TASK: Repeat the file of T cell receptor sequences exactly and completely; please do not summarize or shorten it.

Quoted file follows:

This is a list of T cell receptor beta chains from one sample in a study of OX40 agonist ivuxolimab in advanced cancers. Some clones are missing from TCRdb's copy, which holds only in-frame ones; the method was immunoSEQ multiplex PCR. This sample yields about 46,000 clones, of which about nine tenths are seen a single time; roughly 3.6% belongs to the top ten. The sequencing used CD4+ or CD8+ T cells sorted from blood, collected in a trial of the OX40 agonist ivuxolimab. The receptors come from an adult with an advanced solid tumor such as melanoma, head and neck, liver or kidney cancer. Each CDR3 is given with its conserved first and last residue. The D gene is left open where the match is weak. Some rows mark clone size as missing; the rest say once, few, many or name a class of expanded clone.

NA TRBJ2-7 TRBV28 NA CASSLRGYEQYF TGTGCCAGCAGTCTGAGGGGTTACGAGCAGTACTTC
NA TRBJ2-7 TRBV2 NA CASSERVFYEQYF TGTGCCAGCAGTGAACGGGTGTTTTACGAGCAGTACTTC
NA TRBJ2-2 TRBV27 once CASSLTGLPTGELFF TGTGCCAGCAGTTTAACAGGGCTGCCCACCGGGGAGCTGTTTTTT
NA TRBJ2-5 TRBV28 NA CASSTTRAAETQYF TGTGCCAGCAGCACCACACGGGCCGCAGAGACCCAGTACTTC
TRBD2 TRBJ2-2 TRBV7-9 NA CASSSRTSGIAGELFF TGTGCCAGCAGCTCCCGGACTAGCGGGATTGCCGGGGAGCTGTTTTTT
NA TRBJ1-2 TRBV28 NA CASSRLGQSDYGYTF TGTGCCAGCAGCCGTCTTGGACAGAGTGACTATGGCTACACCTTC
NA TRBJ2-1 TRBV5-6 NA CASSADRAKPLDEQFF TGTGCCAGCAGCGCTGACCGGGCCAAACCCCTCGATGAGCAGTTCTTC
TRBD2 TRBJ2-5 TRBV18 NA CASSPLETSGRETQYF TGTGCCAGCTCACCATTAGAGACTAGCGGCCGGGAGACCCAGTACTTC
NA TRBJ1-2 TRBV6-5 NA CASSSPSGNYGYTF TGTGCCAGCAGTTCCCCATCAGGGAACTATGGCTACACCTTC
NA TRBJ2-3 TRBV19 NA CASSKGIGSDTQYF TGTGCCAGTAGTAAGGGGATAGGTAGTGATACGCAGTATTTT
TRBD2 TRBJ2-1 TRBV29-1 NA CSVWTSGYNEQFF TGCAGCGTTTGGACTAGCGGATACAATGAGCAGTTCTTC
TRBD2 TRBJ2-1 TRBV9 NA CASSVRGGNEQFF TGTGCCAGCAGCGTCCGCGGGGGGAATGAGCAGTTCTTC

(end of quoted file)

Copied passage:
This is a list of T cell receptor beta chains from one sample in a study of OX40 agonist ivuxolimab in advanced cancers. Some clones are missing from TCRdb's copy, which holds only in-frame ones; the method was immunoSEQ multiplex PCR. This sample yields about 46,000 clones, of which about nine tenths are seen a single time; roughly 3.6% belongs to the top ten. The sequencing used CD4+ or CD8+ T cells sorted from blood, collected in a trial of the OX40 agonist ivuxolimab. The receptors come from an adult with an advanced solid tumor such as melanoma, head and neck, liver or kidney cancer. Each CDR3 is given with its conserved first and last residue. The D gene is left open where the match is weak. Some rows mark clone size as missing; the rest say once, few, many or name a class of expanded clone.

NA TRBJ2-7 TRBV28 NA CASSLRGYEQYF TGTGCCAGCAGTCTGAGGGGTTACGAGCAGTACTTC
NA TRBJ2-7 TRBV2 NA CASSERVFYEQYF TGTGCCAGCAGTGAACGGGTGTTTTACGAGCAGTACTTC
NA TRBJ2-2 TRBV27 once CASSLTGLPTGELFF TGTGCCAGCAGTTTAACAGGGCTGCCCACCGGGGAGCTGTTTTTT
NA TRBJ2-5 TRBV28 NA CASSTTRAAETQYF TGTGCCAGCAGCACCACACGGGCCGCAGAGACCCAGTACTTC
TRBD2 TRBJ2-2 TRBV7-9 NA CASSSRTSGIAGELFF TGTGCCAGCAGCTCCCGGACTAGCGGGATTGCCGGGGAGCTGTTTTTT
NA TRBJ1-2 TRBV28 NA CASSRLGQSDYGYTF TGTGCCAGCAGCCGTCTTGGACAGAGTGACTATGGCTACACCTTC
NA TRBJ2-1 TRBV5-6 NA CASSADRAKPLDEQFF TGTGCCAGCAGCGCTGACCGGGCCAAACCCCTCGATGAGCAGTTCTTC
TRBD2 TRBJ2-5 TRBV18 NA CASSPLETSGRETQYF TGTGCCAGCTCACCATTAGAGACTAGCGGCCGGGAGACCCAGTACTTC
NA TRBJ1-2 TRBV6-5 NA CASSSPSGNYGYTF TGTGCCAGCAGTTCCCCATCAGGGAACTATGGCTACACCTTC
NA TRBJ2-3 TRBV19 NA CASSKGIGSDTQYF TGTGCCAGTAGTAAGGGGATAGGTAGTGATACGCAGTATTTT
TRBD2 TRBJ2-1 TRBV29-1 NA CSVWTSGYNEQFF TGCAGCGTTTGGACTAGCGGATACAATGAGCAGTTCTTC
TRBD2 TRBJ2-1 TRBV9 NA CASSVRGGNEQFF TGTGCCAGCAGCGTCCGCGGGGGGAATGAGCAGTTCTTC